Real estate rebound in sight
Last month's prices and sales on Oahu cheer market mavens
Chicken Little, stop already.
After months of speculation about a drop in Oahu's real estate market, local economist Paul Brewbaker and others say that the much-anticipated fall might already be over -- or at the very least the sector is coming in for a gentle landing.
"It's not implausible that we could have seen the market already hit rock bottom; however, I think it's more likely that what we have actually seen is a notable dampening in the rate of descent," Brewbaker said as he scoured Oahu's most recent single-family and condominium sales statistics for market trends. The Honolulu Board of Realtors released its monthly numbers yesterday.
Since sales volumes hit their lowest point in the fourth quarter of 2005, economists and real estate watchers have been analyzing the transformation of Oahu's hottest-yet real estate cycle into a slower-moving buyer's market. From month to month, each downward movement in sales and/or prices has led to speculation about how low the market might go.
But Brewbaker, chief economist for the Bank of Hawaii, said a pattern of stabilization has recently emerged from Oahu's latest real estate statistics -- as it has in many other parts of the nation.
February's combination of rising prices, diminishing inventory and increased single-family home transactions could mean that Oahu's market has already stabilized, said Harvey Shapiro, the Honolulu Board of Realtors' economist.
"We may have already bottomed out," Shapiro said. "If the March numbers also look this strong, they could be very telling."
The number of transactions in Oahu's single-family home market rose 9.7 percent in February over the same month in 2006, while the median price increased 0.2 percent to $614,500.
"The number of transactions that closed confirms that there are still plenty of buyers and sellers in Oahu's marketplace," said Scott Higashi, vice president of marketing for Prudential Locations. "Last month was very strong. It outpaced last year."
While these statistics bode well for the health of the market, a 16.3 percent decline in single-family home inventory suggests an even greater comeback, Shapiro said.
"At the beginning of last year, the inventory was going straight up," he said. "The fact that it has turned is a sign that this market likely won't be as much of a buyer's market as we might have thought."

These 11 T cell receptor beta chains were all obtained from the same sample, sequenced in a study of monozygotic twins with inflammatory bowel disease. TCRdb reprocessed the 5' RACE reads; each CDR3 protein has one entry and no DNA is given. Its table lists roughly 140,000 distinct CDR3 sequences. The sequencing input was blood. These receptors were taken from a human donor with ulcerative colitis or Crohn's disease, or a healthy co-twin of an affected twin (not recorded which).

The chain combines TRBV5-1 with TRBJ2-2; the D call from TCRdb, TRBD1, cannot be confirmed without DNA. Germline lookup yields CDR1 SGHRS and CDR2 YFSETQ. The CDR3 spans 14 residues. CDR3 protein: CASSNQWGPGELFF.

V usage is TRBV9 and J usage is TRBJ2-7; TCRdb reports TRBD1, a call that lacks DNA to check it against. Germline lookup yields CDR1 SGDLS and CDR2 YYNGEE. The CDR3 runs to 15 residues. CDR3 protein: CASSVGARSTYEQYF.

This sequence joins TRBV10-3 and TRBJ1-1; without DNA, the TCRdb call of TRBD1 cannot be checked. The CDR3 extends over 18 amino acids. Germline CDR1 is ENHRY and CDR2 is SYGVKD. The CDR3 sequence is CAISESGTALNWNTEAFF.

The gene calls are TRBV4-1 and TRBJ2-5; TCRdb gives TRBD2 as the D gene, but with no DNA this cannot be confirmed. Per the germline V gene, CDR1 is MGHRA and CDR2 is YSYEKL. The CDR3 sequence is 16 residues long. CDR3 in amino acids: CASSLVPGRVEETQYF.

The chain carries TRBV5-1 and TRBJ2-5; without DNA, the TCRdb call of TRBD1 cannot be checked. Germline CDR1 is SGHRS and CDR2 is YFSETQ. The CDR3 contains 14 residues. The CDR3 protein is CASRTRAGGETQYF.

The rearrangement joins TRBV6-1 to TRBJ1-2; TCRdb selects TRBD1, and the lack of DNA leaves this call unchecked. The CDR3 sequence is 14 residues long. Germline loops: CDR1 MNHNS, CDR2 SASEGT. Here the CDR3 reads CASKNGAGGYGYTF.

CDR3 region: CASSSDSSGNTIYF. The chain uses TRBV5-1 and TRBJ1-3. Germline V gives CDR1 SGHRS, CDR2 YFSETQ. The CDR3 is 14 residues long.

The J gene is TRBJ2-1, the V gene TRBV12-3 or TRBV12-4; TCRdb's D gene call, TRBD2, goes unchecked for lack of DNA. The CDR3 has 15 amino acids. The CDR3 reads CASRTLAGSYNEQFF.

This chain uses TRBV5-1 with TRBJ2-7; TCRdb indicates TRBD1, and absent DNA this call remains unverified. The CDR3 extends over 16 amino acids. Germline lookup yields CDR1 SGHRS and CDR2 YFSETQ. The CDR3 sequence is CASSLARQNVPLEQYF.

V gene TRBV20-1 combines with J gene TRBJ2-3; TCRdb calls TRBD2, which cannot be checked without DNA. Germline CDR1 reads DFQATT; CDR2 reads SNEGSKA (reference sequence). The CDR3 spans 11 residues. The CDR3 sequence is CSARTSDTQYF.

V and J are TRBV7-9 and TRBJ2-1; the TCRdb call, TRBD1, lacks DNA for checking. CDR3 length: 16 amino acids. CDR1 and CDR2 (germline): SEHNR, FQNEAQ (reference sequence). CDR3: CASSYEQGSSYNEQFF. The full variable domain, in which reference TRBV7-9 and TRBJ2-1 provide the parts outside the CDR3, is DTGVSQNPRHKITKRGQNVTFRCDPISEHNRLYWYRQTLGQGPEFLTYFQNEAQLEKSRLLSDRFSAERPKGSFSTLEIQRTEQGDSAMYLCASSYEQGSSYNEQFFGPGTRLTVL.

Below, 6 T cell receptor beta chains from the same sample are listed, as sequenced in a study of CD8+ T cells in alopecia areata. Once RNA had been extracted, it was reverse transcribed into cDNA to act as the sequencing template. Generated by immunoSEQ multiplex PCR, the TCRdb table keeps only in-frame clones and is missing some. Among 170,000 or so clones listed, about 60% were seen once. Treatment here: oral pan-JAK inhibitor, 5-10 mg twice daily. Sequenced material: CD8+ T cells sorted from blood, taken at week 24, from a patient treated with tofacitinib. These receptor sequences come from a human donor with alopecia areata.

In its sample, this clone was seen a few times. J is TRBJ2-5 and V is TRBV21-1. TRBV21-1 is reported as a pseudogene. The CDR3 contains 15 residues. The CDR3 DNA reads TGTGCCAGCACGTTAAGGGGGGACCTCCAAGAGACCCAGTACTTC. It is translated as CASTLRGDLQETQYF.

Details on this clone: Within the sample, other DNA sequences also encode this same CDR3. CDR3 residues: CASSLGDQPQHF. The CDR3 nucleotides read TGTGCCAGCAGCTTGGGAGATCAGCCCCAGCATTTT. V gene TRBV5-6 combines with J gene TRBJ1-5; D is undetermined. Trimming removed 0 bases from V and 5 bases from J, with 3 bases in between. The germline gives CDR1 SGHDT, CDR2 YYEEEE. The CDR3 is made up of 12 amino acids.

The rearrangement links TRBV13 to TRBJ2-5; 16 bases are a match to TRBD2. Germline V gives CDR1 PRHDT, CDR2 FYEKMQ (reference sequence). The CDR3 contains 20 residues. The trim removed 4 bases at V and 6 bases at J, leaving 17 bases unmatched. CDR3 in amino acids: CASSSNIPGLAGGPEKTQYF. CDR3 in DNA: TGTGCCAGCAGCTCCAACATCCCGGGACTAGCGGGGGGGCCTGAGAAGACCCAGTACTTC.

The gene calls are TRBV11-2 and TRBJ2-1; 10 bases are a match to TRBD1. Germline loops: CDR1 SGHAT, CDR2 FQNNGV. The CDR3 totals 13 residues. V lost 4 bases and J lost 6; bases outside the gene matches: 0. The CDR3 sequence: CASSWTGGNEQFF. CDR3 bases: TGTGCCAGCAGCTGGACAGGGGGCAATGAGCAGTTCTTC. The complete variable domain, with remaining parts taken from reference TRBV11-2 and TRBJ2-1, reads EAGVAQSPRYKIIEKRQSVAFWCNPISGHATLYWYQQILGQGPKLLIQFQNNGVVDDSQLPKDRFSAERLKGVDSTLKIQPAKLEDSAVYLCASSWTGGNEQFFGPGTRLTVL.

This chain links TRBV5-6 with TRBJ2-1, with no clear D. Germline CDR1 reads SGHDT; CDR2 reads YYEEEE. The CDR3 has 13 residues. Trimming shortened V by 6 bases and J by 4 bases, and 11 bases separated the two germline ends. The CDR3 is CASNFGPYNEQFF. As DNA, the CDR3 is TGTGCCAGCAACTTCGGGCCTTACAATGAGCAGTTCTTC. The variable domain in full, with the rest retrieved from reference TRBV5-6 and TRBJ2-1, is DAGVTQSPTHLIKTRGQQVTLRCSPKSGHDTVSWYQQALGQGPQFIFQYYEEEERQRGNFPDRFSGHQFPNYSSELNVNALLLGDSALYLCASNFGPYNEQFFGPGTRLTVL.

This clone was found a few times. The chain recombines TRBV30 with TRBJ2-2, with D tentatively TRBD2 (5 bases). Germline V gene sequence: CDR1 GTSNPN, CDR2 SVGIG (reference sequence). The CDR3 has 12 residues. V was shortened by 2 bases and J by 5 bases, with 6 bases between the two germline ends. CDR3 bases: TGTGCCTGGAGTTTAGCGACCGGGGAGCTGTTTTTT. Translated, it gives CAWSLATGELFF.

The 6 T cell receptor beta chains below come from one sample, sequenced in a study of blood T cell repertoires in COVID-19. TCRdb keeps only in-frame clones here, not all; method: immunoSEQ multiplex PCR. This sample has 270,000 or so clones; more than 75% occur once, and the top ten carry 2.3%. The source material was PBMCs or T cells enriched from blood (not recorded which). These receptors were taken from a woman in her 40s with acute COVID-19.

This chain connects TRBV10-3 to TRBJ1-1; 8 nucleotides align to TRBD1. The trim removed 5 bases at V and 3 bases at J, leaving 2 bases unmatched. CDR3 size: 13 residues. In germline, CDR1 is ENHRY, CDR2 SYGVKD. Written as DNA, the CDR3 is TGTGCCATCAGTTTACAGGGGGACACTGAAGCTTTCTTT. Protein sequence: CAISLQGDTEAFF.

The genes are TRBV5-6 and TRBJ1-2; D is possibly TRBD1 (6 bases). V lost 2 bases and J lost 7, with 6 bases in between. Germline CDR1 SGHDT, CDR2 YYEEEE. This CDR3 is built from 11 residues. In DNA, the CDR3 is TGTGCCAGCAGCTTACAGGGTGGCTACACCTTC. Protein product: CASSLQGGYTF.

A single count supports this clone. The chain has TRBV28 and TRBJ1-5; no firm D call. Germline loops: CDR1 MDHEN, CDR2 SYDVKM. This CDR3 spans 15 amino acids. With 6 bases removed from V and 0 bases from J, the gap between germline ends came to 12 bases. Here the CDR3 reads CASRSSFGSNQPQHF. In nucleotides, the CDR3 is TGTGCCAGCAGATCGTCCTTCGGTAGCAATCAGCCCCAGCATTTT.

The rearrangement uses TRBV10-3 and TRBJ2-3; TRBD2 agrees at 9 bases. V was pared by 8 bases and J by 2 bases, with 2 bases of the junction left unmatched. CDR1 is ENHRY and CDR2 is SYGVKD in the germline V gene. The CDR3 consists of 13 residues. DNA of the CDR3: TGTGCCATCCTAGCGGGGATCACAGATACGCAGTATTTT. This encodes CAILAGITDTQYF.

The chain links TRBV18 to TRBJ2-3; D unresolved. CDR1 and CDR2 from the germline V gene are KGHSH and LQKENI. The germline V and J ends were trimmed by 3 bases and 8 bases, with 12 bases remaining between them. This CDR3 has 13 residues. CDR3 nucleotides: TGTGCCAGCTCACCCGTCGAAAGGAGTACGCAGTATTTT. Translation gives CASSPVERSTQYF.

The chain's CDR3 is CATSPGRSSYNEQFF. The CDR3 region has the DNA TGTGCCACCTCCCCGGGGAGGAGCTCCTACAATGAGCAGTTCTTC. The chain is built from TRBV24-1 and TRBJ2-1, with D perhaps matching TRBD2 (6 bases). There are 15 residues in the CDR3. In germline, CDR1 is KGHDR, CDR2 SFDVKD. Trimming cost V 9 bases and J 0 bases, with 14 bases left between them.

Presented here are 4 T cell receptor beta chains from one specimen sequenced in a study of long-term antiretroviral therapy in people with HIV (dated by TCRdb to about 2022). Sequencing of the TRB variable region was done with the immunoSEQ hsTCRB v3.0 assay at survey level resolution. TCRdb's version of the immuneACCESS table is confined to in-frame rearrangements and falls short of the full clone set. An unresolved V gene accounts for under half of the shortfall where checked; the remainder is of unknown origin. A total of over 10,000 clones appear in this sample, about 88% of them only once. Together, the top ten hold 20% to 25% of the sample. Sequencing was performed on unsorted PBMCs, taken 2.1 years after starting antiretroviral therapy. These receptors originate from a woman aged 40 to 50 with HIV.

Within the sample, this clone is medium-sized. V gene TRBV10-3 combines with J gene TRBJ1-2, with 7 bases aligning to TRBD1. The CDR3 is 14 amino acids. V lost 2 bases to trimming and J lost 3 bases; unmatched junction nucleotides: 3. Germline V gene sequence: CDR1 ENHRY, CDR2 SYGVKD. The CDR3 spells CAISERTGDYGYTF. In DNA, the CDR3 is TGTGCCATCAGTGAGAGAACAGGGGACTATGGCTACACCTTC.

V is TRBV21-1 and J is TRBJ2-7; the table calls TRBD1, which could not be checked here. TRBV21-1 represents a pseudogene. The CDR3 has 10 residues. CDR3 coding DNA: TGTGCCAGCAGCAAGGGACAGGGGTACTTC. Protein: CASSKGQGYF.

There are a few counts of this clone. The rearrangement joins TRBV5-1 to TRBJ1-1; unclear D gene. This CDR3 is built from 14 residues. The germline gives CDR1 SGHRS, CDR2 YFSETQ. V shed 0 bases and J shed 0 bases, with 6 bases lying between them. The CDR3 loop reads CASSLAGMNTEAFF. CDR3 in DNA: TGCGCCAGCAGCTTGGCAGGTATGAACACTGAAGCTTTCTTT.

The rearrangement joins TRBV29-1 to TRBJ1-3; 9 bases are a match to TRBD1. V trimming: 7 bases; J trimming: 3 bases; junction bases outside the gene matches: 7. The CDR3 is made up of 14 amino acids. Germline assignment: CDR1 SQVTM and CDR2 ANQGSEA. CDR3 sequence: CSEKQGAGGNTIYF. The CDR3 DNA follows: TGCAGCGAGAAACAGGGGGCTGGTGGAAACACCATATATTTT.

Century 21 All Islands real estate had its best month ever for closings and openings in February, said Ken Kubiak, a principal broker for the chain and the broker-in-charge at the Princeville office.
"We're jamming," Kubiak said. "We did have a bit of a slowdown as buyers played wait-and-see with the market, but I think it's coming back."
Sales volume in Oahu's real estate market, which began falling in 2004 and declined by nearly one-third from the fourth quarter of 2005 to the end of 2006, has been steadily climbing back up, Brewbaker said.
And while prices have remained relatively flat, it is important to note they have not been falling, either, he said.
At the start of the current cycle, Brewbaker said, he forecast that Oahu's median single-family home price would hit $750,000, as it did in some California markets.
"We stopped around $625,000, which seems like a very good value as compared to other places," he said.
When the slowdown became more obvious last year and the market started heading south, many people took a wait-and-see attitude, Brewbaker said. "People kind of went into their cave, but now they seem to be coming out and there's been a reawakening in the market."
Neighbor isles turn in murkier statistics
While Oahu's home prices remained stable last month, performance was more erratic for the neighbor island markets.
More than half of the single-family buyers on Maui paid $645,000 for their property in February, a 3.7 percent year-over-year price decline, according to data released yesterday by the Hawaii Information Service. The number of transactions, however, showed a 22.3 percent gain in sales from the year prior. Condominium sales on Maui rose 30.2 percent to $560,000, but sales declined by 0.7 percent.
The number of sales of single-family homes on Kauai fell by 29.48 percent last month from February 2006 levels, while condominium sales fell 32.32 percent. The median price paid for a single-family home on Kauai fell by 5.23 percent to $615,500; however, the median price of a condominium rose 4.63 percent to $475,000.
Nearly 22 percent fewer single-family homes on the Big Island changed hands last February as compared with the year earlier, while condominium resales fell about 44 percent. The median price paid by Big Island single-family home buyers, $420,000, was 2.23 percent below February 2006. Sellers also received less on condominium deals, with the median price dropping 31.91 percent to $400,000.
Allison Schaefers, Star-Bulletin